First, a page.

I was in midair, at the end of my rope, still 60 feet from the ground. Did I mention I was alone, in a remote canyon, with no cell phone service, and no one knew where I was? Suddenly all those Aron Ralston jokes came back to haunt me. With a sigh, I let the reality of the situation sink in, and thought to myself “I should never have gone rope soloing.”
Rope soloing is a form of climbing which only requires one person and a series of minor complex systems allowing you to make upward progress while belaying yourself. It’s a bit more of an engineering project and logistically harder than a normal day of climbing, but all of the factors are under your control. You move at your own pace allowing the stillness of the environment to settle in.
On many multi-pitch routes you end up yelling against the wind to your partner below in order to make decisions as a team. When rope soloing, there is just the silence of the desert with the occasional company of a soaring raven possibly wondering the same question you are thinking yourself. “Why am I here?”
There are various reasons why someone would choose to rope solo a remote desert tower wearing a Hawaiian shirt on a Tuesday…
- a) They enjoy the challenge of managing intricate rope systems.
- b) They are an introverted weirdo who prefers the company of the voices in their head over anyone with an opinion.
- c) All of their partners bailed to fulfill other life obligations such as work, relationships, yard maintenance, or any other excuse not to climb all the time that is still a bit beyond their personal comprehension.
Well, at this point in time I would have to answer d) All of the above.
I had taken my time and the climbing had flowed well. I was climbing in a style I like to refer to as ‘fraid climbing’, a mixture of free and aid climbing in which you free climb whatever seems manageable and pull or stand on gear when you feel it to be necessary. It’s a system that maximizes efficiency, especially important when you’re rope soloing and required to climb each pitch twice. This style also tends to blur all the climbing together. There is less memory of certain movement or scary sections, just consistent calculated upward progress.
Before long I found myself on top of the small tower. The summits of desert towers have always been my favorite, small islands in the sky with 360 degree views. There is an added sense of accomplishment in getting to the top of something you have to climb. When there is no way to simply walk to the top the view is one that must be earned. Taking it all in, I sat back and relaxed.
After I felt satisfied with my time on the summit, I prepared to rappel. My old and tattered climbing guidebook said nothing of what to bring for ropes. Unwilling to tag a second line, I brought a single 70 meter and trusted I would figure it out. The only beta I had to go on was to “rap the route” so I was confused when I found the summit anchors to be on the opposite side of the tower from which I had climbed up. Assuming there might be another rap anchor below, I threw my rope over the edge and rappelled into the void, hoping for the best.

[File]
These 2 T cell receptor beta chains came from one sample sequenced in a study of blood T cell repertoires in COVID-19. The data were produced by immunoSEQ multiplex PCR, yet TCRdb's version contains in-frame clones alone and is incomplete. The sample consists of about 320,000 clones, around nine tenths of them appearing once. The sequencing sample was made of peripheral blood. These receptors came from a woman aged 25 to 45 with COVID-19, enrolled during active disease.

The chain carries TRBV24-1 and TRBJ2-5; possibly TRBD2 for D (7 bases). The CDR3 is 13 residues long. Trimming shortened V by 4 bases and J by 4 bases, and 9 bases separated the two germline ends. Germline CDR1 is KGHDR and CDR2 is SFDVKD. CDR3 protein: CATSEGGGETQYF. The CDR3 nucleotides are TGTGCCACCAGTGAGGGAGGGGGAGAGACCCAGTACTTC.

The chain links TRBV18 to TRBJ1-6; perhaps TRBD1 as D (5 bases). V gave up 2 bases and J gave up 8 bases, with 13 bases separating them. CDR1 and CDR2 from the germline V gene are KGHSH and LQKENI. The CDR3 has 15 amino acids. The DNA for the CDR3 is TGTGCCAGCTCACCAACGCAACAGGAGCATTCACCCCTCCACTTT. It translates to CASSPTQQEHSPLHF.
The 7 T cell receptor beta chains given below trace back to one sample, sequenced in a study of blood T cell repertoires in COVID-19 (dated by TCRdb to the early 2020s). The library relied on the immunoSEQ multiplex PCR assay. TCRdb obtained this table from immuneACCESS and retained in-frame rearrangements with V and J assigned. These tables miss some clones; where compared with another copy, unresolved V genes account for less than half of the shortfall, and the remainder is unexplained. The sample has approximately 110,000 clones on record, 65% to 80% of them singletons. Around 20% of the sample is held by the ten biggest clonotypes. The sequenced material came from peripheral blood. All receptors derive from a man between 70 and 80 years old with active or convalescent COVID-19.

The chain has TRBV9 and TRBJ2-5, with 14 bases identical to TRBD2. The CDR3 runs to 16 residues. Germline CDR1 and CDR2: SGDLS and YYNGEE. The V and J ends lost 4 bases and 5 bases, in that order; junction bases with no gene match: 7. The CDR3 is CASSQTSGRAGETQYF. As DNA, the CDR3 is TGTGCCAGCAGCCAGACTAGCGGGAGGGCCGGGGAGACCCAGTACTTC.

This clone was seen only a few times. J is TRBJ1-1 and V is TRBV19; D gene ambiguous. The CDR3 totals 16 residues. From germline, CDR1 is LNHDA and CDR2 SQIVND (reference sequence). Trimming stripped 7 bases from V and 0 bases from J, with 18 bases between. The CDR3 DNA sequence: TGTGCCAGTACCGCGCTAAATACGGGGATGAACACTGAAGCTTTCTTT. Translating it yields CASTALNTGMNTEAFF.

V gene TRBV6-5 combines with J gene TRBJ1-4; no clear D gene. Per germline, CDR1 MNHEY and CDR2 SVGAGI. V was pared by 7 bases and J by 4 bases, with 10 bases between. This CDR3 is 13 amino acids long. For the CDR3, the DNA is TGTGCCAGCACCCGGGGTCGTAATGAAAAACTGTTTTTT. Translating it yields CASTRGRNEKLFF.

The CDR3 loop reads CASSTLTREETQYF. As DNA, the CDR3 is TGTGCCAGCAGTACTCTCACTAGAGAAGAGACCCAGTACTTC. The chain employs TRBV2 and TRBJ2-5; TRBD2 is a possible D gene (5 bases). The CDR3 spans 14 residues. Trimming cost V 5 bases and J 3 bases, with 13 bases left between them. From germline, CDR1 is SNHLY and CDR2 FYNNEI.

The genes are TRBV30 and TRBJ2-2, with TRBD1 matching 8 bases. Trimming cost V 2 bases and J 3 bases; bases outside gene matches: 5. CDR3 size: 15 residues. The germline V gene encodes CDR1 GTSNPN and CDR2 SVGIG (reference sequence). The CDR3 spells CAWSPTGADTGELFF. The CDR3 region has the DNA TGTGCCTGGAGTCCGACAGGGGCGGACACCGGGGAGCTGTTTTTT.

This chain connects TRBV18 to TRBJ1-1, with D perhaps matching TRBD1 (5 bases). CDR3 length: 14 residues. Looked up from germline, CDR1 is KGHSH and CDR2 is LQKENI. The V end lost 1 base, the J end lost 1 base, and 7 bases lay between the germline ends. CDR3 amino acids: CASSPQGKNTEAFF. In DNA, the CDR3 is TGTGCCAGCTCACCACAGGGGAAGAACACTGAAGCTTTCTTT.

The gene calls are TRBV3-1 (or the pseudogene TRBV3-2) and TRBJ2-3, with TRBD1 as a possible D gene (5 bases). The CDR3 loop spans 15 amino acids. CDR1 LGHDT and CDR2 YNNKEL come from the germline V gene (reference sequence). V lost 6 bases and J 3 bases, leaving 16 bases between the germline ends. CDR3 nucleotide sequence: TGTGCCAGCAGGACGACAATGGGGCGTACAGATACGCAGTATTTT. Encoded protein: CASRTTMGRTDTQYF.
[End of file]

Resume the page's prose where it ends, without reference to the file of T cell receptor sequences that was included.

This is how I found myself 20 feet from the bottom of my rope, 15 feet out from the tower, just hanging in space, more alone than ever. The wind was picking up, spinning me in circles, unsympathetic to my cause. I felt helpless and stupid for getting myself in such a ridiculous situation.
Unfortunately, feeling sorry for myself wasn’t going to get me back to the ground. Eyeing a large flake potentially within reach I took inventory of the items that I carried. I grabbed a loop of cordelette and untied its double fisherman’s knot making it into a single strand. Attaching one end to a large cam and the other end to myself I swung it around my head like a lasso and threw it at the flake. I missed, but I came close. Admittedly, I’m no cowboy. The ultimate goal was to hook the cam onto the flake allowing me to pull myself into the wall, where I could free climb up and left to the first pitch’s anchors.
Once again, I twirled the camalot around my head attempting to throw it at the wall while the wind continued to blow me in circles. It took close to ten tries before… It worked! Two lobes of the camalot had hooked the flake. In somewhat disbelief I tentatively pulled myself toward the wall unsure that the camalot would stay hooked to the flake, unsure that the flake would stay attached to the wall. Finally, I grabbed a hold of the wall and was able to climb over to the safety of the anchors. Clipping myself in I was still in disbelief that my MacGyver scheme had actually worked. My luck continued when the rope pulled clean. I threaded the anchors and rapped to the ground, relieved to leave with nothing but a story.
I packed my bag, hiked down to my truck, and drove straight back to Salt Lake City in search of a climbing partner with a better opinion than my own.